Mayor battles civil defence over Waiau road closure
Tensions have erupted over the closure of the Inland Road north of Waiau following the 7.8 magnitude earthquake.
The damaged stretch of road from Waiau to Kaikoura has been closed to all traffic, including local residents, by New Zealand Transport Authority (NZTA) and Civil Defence Canterbury.
Earthquake minister Gerry Brownlee is signalling an overhaul of disaster recovery and civil defence structures in the wake of the Kaikoura quakes after admitting they had exposed "a number of failings in the system that we can't allow to continue".
Hurunui District Mayor Winton Dalley said about 20 farms and another 30 households in Mt Lyford had been cut off from essential supplies of water and assistance as a result.
"We have had residents locked out of being able to return to their homes, we've had emergency services and utility services including our engineers denied access to the area to carry out essential repairs to homes and properties in the area."
Dalley said he had been "battling" with NZTA and CDC all day to get limited access to the road for residents and essential services.
"We have not been asking for open access...we have been very specific that we wanted access for the residents who have a right to access to their properties and for utility services and any emergency services, that's all we were asking for."
At 3pm today he was issued permits allowing about 10 water tankers access to supply properties on the closed section of the road.
Residents were given escorted access to the road for a short period on Sunday afternoon.
More such opportunities would be available to residents on Monday.
Dalley travelled the full length of the road on Tuesday and believes it is not dangerous, apart from two areas which are at some risk of rockfall.
"Our staff had the road opened one way within 24 hours of the event for emergency access and NZTA took it over and since then Hurunui District Council has had no control over the road."
Brownlee said he had spent a lot of Sunday trying to sort out the problem.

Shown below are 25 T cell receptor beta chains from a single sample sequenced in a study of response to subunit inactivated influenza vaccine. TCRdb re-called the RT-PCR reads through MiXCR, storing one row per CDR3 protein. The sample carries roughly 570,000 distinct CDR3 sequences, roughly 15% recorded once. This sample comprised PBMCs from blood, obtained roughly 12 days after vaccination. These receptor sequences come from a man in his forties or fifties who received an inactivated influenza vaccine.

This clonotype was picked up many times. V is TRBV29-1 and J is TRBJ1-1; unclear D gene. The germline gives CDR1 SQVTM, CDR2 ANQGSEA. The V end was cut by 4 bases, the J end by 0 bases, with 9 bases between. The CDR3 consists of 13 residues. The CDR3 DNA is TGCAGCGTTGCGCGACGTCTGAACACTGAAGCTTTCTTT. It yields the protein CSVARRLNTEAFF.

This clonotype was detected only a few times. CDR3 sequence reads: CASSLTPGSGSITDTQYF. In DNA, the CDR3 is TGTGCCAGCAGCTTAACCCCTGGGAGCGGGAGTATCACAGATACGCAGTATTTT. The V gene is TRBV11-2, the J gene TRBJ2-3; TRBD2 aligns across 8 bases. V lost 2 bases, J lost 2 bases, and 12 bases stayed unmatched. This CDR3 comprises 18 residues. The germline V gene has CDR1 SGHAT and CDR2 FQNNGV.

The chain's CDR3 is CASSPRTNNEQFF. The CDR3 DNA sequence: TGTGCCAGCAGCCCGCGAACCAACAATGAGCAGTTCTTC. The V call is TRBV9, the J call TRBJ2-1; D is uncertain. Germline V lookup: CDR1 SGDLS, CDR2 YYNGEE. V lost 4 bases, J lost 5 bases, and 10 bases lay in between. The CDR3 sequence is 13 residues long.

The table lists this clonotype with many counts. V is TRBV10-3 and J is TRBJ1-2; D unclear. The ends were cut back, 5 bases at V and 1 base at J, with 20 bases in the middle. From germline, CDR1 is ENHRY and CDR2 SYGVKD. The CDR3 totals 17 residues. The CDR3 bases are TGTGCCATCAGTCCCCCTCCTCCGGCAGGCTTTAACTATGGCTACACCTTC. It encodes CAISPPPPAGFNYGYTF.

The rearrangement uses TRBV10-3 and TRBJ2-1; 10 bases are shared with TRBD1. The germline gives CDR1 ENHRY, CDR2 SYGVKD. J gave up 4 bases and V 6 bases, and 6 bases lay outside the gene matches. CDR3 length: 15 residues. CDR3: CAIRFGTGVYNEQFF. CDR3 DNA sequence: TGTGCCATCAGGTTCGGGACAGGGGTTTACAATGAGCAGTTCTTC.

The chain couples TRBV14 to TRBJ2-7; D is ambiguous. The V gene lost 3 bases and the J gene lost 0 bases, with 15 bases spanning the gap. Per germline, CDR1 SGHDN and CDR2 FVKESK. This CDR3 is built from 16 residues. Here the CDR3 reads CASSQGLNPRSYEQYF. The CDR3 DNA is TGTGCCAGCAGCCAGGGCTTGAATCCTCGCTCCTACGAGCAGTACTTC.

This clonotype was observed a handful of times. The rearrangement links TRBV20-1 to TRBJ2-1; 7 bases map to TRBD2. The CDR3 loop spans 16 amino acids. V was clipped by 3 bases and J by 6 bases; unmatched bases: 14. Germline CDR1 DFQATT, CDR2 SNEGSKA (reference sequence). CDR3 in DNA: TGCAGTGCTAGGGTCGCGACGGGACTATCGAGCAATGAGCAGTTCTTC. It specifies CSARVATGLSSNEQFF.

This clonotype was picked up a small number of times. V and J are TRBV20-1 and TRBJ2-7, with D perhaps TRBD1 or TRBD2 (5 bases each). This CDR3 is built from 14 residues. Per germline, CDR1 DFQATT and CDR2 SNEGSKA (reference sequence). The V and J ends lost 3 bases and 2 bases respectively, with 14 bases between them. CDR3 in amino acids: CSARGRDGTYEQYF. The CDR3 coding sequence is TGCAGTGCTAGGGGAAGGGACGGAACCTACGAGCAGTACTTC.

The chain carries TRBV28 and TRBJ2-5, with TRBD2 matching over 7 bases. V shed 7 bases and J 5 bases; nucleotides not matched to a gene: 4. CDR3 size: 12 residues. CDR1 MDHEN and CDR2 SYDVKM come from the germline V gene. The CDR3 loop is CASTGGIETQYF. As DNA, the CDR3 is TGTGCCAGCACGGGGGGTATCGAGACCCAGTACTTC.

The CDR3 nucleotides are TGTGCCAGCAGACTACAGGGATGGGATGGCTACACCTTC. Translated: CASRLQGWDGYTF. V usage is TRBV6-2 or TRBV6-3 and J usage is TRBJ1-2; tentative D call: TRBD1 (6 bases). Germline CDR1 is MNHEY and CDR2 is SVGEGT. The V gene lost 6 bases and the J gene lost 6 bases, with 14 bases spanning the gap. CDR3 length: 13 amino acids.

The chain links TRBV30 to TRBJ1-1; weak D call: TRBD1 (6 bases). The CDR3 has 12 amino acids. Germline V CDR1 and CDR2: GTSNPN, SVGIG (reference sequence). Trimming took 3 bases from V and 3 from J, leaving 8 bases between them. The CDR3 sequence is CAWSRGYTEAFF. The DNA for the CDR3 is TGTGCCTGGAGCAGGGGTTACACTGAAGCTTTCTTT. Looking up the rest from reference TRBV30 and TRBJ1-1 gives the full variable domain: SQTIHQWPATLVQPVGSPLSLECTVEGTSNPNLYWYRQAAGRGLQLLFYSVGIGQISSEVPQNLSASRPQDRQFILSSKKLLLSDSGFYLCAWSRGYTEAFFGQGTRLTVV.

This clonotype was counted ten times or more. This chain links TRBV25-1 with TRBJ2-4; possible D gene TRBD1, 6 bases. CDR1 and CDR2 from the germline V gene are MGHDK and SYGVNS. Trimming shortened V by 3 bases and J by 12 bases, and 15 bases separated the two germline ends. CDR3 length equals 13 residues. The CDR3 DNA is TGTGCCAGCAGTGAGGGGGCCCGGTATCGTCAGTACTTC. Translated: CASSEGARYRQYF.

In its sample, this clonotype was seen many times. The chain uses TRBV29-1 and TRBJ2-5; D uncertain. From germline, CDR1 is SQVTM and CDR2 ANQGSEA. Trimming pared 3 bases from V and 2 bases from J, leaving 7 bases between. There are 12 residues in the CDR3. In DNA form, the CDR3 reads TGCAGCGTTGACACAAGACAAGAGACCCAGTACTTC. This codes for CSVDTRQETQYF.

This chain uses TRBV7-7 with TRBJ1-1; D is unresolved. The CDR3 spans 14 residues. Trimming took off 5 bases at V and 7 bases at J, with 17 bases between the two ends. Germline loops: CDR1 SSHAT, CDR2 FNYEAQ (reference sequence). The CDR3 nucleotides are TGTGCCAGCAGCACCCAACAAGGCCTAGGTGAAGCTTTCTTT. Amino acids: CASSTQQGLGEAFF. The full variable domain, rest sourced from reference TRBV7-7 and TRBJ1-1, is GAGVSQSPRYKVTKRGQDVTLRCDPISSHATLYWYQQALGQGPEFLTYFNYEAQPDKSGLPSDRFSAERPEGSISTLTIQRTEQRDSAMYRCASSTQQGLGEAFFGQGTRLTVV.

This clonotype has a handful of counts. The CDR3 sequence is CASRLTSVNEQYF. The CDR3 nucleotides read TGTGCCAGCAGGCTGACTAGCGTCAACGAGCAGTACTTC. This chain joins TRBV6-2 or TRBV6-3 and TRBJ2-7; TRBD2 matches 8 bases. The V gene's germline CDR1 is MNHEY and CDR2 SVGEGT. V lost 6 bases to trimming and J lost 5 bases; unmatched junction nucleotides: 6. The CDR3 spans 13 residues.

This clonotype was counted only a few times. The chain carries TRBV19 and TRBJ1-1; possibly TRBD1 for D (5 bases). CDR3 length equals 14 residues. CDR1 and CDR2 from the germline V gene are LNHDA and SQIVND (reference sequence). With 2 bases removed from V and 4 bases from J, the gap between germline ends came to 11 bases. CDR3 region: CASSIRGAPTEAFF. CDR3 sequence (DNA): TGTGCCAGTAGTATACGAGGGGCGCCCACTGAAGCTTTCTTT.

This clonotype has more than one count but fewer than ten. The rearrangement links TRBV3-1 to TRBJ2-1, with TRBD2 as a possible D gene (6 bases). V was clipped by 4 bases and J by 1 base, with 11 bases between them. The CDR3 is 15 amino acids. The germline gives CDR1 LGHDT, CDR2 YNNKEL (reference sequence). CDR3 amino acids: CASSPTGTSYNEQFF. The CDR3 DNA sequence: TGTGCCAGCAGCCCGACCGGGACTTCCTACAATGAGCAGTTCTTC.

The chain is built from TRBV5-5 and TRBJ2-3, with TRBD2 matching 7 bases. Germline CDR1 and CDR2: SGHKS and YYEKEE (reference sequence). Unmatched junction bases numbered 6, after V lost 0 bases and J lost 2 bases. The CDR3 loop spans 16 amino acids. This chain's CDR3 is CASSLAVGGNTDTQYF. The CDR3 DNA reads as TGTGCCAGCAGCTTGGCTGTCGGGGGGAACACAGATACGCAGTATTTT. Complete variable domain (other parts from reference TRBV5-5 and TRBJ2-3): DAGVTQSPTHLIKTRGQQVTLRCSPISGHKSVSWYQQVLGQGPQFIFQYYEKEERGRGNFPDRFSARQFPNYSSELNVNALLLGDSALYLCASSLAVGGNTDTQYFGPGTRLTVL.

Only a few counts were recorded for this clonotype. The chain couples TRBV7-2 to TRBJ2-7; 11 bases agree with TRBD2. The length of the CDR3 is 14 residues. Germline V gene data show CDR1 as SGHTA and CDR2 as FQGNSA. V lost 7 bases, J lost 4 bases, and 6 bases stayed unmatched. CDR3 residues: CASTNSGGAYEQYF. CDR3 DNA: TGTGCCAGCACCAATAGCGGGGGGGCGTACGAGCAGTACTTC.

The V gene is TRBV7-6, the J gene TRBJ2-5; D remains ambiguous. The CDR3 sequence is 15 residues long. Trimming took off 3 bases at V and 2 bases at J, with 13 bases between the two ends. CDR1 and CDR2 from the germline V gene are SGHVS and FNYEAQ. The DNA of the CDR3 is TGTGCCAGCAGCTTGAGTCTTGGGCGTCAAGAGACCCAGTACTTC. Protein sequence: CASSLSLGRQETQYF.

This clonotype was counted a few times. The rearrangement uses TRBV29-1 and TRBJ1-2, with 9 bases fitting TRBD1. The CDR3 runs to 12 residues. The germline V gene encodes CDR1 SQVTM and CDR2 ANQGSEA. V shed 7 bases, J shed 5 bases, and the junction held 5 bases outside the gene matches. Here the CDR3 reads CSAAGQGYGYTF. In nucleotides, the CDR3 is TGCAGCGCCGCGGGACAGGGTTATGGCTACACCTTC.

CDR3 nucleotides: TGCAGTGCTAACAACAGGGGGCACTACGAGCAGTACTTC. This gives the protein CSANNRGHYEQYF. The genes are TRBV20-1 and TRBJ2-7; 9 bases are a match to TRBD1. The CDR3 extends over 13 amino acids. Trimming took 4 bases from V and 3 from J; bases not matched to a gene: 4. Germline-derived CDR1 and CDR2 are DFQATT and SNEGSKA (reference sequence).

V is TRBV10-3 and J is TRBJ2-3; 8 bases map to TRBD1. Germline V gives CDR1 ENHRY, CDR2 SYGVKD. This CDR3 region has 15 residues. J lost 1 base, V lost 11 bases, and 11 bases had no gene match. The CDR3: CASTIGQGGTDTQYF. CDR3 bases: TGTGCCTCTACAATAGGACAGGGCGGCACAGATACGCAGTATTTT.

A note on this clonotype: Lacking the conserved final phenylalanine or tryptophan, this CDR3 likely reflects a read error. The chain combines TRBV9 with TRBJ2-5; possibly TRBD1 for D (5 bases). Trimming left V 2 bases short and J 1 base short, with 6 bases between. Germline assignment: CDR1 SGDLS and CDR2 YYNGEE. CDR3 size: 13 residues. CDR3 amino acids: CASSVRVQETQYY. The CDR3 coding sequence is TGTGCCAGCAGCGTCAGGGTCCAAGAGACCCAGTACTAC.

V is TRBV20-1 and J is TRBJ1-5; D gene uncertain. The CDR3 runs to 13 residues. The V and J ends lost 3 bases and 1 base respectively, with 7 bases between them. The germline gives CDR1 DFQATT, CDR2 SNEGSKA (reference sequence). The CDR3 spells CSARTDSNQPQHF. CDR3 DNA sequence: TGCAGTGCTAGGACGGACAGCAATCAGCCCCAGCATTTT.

It is understood the decision was made locally and not by the New Zealand Transport Agency.
"The problem is the person who calls the shots on that is based in Christchurch, the issue is in Waiau and the national head quarters is in Wellington, and you just think 'this is just not the way to work'," Brownlee said.
He did not want to pour cold water on the "very good efforts" of so many people in Civil Defence, especially as many of them were volunteers who put in massive hours during an event like Kaikoura.
"But I think there's a number of things there could work could be enhanced by with a reconsideration of some of the reporting lines and some of the decision points."
He has already signalled an overhaul of civil defence structures.
A focus of any review will likely be the fragmented nature of civil defence, with a number of different reporting lines. Three different local authorities have declared a local state of emergency in response to the Kaikoura quakes.
Brownlee said the priority for now was on keeping people safe and getting supplies to affected areas.
Dalley said being blocked from access had caused high levels of frustration among the community, already coping with the aftermath of the earthquake.
A resident who went to Waiau on Saturday was told she could not return to her home due to the road closure and was forced to stay overnight in Waiau as a result.
Dalley said Mainpower staff and trucks arrived at 7am on Sunday morning but were denied access to the road.
"All those utility services were denied access when an army convoy was allowed through and are coming back in the night."
Dalley said the issue with the road closure did not overshadow the "fantastic response" to the region's needs in the past week.
"We've got people from all over New Zealand working very hard helping us on this and I can't thank the response across the country enough."